Salt 1.63 6 0.05a 1.64 6 0.02a 1.71 6 0.03c 1.62 6 0.03a

SDM 2.83 6 0.08a 2.87 6 0.04a 3.01 6 0.05c 2.78 6 0.05a

FDM 5 fat in dry matter; MFFS 5 moisture in the fat free substance; SDM 5 salt in dry matter. Analyses were conducted after brining of Swiss- and
Dutch-type cheeses. Values (%) are means 6 standard deviation; means in rows with the same superscript letters are not signicantly dierent (p < 0.05).

3.2 | Acidity of Swiss- and Dutch-type cheeses increase was higher in cheeses containing L. paracasei LPC 37 (0.43
and 1.07 log CFU g21) than in cheeses containing L. rhamnosus HN001
Average acidity reached a pH of 5.69 in ripened Dutch-type cheeses
(0.32 and 0.95 log CFU g21). Signicant correlations were determined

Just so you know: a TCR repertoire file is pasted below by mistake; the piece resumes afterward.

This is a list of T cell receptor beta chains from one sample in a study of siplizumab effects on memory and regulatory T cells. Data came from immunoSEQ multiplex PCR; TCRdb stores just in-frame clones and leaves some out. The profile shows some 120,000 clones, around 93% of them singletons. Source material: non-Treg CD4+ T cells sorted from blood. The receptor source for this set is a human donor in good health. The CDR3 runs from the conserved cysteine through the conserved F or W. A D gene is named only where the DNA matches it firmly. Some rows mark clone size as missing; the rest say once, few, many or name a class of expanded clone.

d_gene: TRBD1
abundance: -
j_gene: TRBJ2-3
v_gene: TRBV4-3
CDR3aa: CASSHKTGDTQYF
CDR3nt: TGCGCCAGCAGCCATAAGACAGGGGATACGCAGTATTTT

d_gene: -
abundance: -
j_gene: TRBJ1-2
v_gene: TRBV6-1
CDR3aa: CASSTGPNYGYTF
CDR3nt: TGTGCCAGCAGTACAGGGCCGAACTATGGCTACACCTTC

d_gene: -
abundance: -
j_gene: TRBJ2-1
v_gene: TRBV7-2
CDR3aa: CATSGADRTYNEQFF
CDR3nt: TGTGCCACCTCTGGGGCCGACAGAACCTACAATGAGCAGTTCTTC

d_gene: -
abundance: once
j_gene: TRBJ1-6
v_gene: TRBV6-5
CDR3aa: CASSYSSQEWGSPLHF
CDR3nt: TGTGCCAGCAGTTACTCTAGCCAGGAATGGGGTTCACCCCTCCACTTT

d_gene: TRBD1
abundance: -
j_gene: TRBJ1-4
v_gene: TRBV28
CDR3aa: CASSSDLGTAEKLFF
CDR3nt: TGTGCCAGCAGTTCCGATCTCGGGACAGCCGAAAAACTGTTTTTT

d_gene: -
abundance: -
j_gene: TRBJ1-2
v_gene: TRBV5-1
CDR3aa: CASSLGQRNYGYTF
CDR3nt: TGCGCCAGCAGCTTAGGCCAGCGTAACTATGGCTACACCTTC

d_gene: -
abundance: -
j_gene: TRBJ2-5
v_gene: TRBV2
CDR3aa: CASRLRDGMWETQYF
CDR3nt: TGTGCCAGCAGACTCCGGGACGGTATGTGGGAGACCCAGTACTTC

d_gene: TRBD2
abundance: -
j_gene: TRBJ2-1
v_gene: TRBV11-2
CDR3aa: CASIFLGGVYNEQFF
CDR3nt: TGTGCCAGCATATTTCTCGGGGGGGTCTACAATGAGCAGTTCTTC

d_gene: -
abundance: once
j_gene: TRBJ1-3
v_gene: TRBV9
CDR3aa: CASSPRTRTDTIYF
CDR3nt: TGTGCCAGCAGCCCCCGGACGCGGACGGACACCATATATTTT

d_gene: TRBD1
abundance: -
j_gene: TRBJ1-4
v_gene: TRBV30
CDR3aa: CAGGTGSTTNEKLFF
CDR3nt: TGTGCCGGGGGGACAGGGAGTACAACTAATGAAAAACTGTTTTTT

and it was signicantly lower than in ripened Swiss-type cheeses (pH
between changes in the populations of SLAB 30 versus L. paracasei
5.51, Table 2). During 3 months of storage, acidity decreased signi-
LPC37 (r 5 .61; p < 0.05) and L. rhamnosus HN001 (r 5 .79; p < 0.05)
cantly (p < 0.05) in both Dutch- and Swiss-type cheeses (experimental
(Table 4).
and control) and the noted drop was always higher in Swiss-type
Unlike in Swiss-type cheeses, experimental cultures did not exert a
cheeses (control DpH 0.22; HN001 DpH 0.25; NCFM DpH 0.16 and
signicant inuence on SLAB 30 counts in Dutch-type cheeses during
DpH LPC37 0.20) than in Dutch-type cheeses (control DpH 0.17;
ripening. In experimental Dutch-type cheeses, the abundance of meso-
HN001 DpH 0.20; NCFM DpH 0.07, and DpH LPC37 0.09).
philic starter cultures was reduced during ripening. In cheeses with L.